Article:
LONDON, United Kingdom — Asos Plc shares tumbled the most in almost four months as the sales growth forecast from the UK’s largest online-only fashion retailer disappointed investors.
Sales will increase by 20 percent to 25 percent in its 2017 financial year, the London-based company in a statement Tuesday. That implies a slowdown at constant currency rates, according to Michelle Wilson, an analyst at Berenberg.
“Much of this expansion is now priced in and, given the investment made in the globalisation of the business, is not without risk," Wilson said by e-mail.
Asos slumped 7.7 percent to 4,921 pence at 11:10 a.m. in London, giving the company a market value of 4.1 billion pounds ($5 billion). The intraday drop of 9 percent was the biggest since June 24. Prior to today, the shares had surged 55 percent in 2016 as investors bet it would be one of the few British retailers to benefit from the UK’s decision to leave the European Union. The slump in the pound is a boon for Asos, as it pays for more than 80 percent of the clothing it buys in pounds and about 57 percent of its sales are made outside of the UK.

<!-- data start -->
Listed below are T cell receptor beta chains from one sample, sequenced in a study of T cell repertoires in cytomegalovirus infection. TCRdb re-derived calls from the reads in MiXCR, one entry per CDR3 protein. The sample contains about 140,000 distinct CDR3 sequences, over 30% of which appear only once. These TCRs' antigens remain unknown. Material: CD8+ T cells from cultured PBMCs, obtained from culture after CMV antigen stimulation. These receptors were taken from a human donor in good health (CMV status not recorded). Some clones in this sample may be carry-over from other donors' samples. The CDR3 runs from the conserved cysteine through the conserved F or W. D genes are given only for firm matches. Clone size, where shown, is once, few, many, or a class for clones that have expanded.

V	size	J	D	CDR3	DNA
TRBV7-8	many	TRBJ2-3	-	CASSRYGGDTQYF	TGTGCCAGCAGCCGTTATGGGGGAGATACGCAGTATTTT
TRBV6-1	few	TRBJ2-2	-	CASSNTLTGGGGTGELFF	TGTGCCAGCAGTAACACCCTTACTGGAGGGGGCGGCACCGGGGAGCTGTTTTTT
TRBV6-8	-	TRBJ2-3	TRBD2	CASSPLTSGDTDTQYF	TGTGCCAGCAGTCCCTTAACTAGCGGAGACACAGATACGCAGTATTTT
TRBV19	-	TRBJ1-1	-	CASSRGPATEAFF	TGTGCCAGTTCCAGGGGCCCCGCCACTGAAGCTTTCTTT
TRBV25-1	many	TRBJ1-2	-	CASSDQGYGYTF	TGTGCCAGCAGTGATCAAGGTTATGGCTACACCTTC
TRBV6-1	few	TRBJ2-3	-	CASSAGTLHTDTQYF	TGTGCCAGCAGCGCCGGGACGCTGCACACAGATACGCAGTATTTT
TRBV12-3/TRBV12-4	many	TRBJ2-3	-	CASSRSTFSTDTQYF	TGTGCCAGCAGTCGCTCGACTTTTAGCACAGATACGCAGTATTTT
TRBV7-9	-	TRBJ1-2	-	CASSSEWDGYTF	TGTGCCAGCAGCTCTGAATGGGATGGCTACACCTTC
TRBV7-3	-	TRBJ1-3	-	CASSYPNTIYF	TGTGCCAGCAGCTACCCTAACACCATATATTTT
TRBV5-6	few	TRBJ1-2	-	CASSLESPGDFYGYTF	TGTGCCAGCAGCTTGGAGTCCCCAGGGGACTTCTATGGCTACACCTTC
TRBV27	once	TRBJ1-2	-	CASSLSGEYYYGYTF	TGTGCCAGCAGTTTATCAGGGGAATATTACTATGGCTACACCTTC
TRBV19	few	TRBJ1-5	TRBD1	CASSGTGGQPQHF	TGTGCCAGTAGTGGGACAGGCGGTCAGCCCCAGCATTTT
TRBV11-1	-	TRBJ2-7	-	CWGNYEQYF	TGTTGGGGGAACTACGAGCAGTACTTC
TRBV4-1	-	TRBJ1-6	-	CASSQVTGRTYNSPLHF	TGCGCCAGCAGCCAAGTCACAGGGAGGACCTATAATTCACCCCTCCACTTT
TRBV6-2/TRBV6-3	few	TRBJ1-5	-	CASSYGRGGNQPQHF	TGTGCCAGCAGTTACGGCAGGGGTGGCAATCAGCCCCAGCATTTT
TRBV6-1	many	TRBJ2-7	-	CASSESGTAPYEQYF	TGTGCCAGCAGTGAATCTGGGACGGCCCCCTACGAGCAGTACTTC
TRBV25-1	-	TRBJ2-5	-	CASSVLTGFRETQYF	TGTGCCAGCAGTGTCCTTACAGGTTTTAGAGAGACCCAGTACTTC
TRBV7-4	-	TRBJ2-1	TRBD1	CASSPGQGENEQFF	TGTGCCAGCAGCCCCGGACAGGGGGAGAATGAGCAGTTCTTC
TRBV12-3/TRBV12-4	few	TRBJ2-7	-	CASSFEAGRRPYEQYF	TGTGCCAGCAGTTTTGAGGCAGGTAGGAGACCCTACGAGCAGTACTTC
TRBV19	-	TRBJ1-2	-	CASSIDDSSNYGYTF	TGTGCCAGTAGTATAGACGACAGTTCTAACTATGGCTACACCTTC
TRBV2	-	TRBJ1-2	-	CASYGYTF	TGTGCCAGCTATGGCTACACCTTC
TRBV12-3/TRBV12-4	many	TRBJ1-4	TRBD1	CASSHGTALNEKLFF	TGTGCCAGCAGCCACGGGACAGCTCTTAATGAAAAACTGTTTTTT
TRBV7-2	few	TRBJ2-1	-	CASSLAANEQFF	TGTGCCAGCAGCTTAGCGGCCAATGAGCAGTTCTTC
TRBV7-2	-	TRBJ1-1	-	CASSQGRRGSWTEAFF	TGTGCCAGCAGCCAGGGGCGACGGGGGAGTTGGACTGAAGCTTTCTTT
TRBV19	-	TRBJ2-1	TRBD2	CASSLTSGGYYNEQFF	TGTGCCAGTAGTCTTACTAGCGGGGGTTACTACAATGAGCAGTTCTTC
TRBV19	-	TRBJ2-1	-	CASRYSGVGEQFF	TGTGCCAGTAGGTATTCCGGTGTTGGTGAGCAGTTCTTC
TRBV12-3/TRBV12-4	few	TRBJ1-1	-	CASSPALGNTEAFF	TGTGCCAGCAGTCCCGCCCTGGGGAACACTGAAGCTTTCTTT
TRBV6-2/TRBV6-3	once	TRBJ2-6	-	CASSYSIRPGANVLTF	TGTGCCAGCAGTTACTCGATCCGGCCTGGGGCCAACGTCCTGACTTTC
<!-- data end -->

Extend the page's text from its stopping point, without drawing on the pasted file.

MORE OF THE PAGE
Asos has used the savings from the drop in sterling to cut prices for international customers in an effort to win market share in Europe and the US.
“We can lower our prices with confidence because we are an export business and we will prosper from the weaker pound," chief executive officer Nick Beighton said on a call with reporters.
Given Asos’s plan to lower prices to drive growth, its targets are conservative, according to Jamie Merriman, an analyst at Sanford C. Bernstein. “We expect that as the year develops, management may need to raise sales guidance upwards,” she said in a report.
Asos reported a 31 percent drop in pretax profit to 32.7 million pounds in 2016 as a result of one-time charges totaling 31 million pounds. These included a settlement payment in a trademark infringement dispute and charges for the closure of its Chinese operations.
By Sam Chambers; editors: Matthew Boyle, Phil Serafino, Tom Lavell.